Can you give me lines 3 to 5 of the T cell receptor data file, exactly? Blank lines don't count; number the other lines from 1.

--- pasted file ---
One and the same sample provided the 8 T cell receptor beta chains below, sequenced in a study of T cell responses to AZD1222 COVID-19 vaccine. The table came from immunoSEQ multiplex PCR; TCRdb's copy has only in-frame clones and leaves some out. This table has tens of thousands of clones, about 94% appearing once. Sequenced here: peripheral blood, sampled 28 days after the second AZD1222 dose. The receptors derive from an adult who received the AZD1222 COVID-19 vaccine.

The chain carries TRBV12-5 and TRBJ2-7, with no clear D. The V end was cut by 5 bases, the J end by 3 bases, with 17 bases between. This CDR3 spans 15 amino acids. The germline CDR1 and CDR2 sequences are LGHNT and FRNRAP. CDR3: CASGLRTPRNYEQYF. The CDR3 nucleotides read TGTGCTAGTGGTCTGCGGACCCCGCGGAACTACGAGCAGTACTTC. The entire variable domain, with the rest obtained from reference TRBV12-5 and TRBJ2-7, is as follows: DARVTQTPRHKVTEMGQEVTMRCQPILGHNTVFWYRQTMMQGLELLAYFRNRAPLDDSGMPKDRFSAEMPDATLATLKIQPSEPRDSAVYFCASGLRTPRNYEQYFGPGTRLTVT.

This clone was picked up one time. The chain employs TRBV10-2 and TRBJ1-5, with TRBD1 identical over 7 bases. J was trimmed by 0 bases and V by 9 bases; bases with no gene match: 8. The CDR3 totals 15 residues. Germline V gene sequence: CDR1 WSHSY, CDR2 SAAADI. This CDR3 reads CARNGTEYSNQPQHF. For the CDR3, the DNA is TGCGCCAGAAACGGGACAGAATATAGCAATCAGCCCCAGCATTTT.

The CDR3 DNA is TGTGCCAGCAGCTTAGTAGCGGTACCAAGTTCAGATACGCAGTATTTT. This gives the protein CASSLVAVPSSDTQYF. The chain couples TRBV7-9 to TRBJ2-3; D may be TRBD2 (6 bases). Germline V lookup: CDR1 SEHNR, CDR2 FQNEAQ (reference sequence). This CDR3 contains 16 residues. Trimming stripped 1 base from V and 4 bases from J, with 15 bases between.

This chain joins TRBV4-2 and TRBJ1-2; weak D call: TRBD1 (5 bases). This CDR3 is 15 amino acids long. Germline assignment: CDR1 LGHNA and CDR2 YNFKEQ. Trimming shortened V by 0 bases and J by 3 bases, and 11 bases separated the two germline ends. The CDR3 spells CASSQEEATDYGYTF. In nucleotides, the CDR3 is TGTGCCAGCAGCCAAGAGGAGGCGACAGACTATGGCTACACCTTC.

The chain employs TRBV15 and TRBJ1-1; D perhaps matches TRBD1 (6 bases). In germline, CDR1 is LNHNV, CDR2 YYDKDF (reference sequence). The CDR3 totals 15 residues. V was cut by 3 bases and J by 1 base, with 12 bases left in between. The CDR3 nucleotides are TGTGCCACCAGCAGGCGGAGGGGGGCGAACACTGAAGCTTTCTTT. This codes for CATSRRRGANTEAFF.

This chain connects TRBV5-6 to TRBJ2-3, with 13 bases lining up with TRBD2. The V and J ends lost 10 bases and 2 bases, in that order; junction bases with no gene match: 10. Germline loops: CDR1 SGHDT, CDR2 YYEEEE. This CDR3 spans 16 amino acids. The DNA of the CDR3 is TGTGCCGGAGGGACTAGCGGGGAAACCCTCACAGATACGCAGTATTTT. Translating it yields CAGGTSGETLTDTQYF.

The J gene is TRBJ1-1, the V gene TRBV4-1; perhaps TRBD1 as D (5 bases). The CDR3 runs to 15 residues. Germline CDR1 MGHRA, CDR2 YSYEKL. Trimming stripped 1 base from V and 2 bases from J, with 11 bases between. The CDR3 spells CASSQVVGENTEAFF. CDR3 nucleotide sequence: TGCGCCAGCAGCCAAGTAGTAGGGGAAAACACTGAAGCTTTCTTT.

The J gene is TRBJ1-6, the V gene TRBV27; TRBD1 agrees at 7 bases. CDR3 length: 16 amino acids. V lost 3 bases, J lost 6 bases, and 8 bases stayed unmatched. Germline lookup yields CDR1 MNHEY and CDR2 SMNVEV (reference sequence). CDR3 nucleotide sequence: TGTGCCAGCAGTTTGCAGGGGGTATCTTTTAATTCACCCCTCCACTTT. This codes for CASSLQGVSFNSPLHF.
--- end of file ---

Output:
This clone was picked up one time. The chain employs TRBV10-2 and TRBJ1-5, with TRBD1 identical over 7 bases. J was trimmed by 0 bases and V by 9 bases; bases with no gene match: 8. The CDR3 totals 15 residues. Germline V gene sequence: CDR1 WSHSY, CDR2 SAAADI. This CDR3 reads CARNGTEYSNQPQHF. For the CDR3, the DNA is TGCGCCAGAAACGGGACAGAATATAGCAATCAGCCCCAGCATTTT.

The CDR3 DNA is TGTGCCAGCAGCTTAGTAGCGGTACCAAGTTCAGATACGCAGTATTTT. This gives the protein CASSLVAVPSSDTQYF. The chain couples TRBV7-9 to TRBJ2-3; D may be TRBD2 (6 bases). Germline V lookup: CDR1 SEHNR, CDR2 FQNEAQ (reference sequence). This CDR3 contains 16 residues. Trimming stripped 1 base from V and 4 bases from J, with 15 bases between.

This chain joins TRBV4-2 and TRBJ1-2; weak D call: TRBD1 (5 bases). This CDR3 is 15 amino acids long. Germline assignment: CDR1 LGHNA and CDR2 YNFKEQ. Trimming shortened V by 0 bases and J by 3 bases, and 11 bases separated the two germline ends. The CDR3 spells CASSQEEATDYGYTF. In nucleotides, the CDR3 is TGTGCCAGCAGCCAAGAGGAGGCGACAGACTATGGCTACACCTTC.